Like a fingerprint or a snowflake, every person is unique. And yet there are similar veins that run through each and every one, so much so, they have defined personality types based on these similarities.
One personality type that often ends up in the caregiving role is “The Fixer.” You see a problem and you want to fix it. You not only want to fix it but, unlike the dreamer, you get out the needed tools and get to work.
Problems arise when there is only one round peg and one square hole, or the person you’re fixing doesn’t really want to be fixed.
As you watch the changes aging brings in your parent, you, as the fixer, will probably have the tendency to jump in when they complain or wince whether from frustration or pain. If a chronic disease has made it difficult for them to perform specific duties, you will rally to the call without hesitation and your parent will be truly grateful, or not. And herein lies the complicated and somewhat confusing aspect of caring for a loved one.
6 Ways to Help Your Parent Remain Independent
1. Make Independence at Home Possible
Your loved one may feel their independence slipping away with each passing diagnosis and every joint that is slowly degenerating. This, in turn, can lead to a profound sense of loss, an increased risk of isolation and a growing melancholy.
Instead of fixing, what they may require more is listening and altering their environment in order to create a home they can move through and complete necessary tasks safely.
2. Encourage Conversation
Encourage your parent to discuss their fears and concerns.
If they’ve never been much of a talker, start the conversation rolling with questions that open up the possibility of expressing their feelings.
Make a luncheon date or plan an outing. Consider taking an art or photography class together. Stroll through a botanical garden or local museum.
If you have children, you probably can relate to the art of distraction. For those in pain or sorrow, this tool works wonders.
3. Adapt Their Home
Help your parent create a safe, relaxing and stress-free home environment.
This includes making sure they have good lighting. Place bright lamps in areas where they spend a lot of time. Install motion sensor lights.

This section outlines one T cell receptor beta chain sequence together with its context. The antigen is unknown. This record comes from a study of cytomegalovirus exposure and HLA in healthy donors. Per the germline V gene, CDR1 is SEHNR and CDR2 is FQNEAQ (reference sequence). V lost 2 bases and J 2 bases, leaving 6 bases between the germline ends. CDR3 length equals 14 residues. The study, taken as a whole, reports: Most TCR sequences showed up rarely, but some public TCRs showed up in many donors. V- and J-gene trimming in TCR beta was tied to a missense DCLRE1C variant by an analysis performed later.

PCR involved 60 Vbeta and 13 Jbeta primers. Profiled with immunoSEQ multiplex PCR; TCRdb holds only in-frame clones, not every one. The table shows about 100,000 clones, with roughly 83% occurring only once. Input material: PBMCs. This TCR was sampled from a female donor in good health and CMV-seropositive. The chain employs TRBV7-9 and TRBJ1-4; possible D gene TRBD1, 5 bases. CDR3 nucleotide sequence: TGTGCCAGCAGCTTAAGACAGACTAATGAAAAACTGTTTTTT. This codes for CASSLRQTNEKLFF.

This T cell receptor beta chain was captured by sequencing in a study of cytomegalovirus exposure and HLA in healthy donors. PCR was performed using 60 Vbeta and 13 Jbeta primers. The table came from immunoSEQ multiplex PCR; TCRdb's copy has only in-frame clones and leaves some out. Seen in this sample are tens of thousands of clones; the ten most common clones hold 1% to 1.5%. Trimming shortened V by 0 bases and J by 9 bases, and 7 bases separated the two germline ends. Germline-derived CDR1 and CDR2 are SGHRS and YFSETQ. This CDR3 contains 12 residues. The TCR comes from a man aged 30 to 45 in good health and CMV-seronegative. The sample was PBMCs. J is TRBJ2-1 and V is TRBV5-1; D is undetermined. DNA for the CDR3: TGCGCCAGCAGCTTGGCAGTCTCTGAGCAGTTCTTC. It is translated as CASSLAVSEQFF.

Remove any tripping or slipping hazards and install grab bars in strategic locations. Make sure everyday items are easily accessible.
4. Set up a Music Station
Set your parent up with a music station, possibly an iPod. Take the time to set up different music selections they can choose from according to their mood.
Include one that brings on relaxation such as nature sounds, Tibetan bells, or music that helps one drift away.
5. Create Rituals
Start an evening ritual for your parent that involves relaxing in a warm bath filled with sea salts and a few drops of their favorite essential oils.
Start a collection of their favorite movies and, if they read, take a weekly trip to the library.
Art is a wonderful tool to take the mind away from what ails them. Writing, painting, weaving or creating collages—there are endless projects to incorporate into their life.
Find something they enjoy and make a space within their home where they can go and create.
6. Consider Hiring a Home Care Provider
A home care provider can offer interactive care. This type of support involves helping your parent help themselves.
They may do the grocery shopping together, or get out and work in the garden. They will involve them in the everyday tasks of living in a way that ensures safety. They will get out a game or puzzle and enjoy the mental stimulation over a cup of tea and conversation.
They provide both care and companionship—two vital aspects in the life of your aging parent.
Contact Care Options for Kids for Home Health Care Services in Florida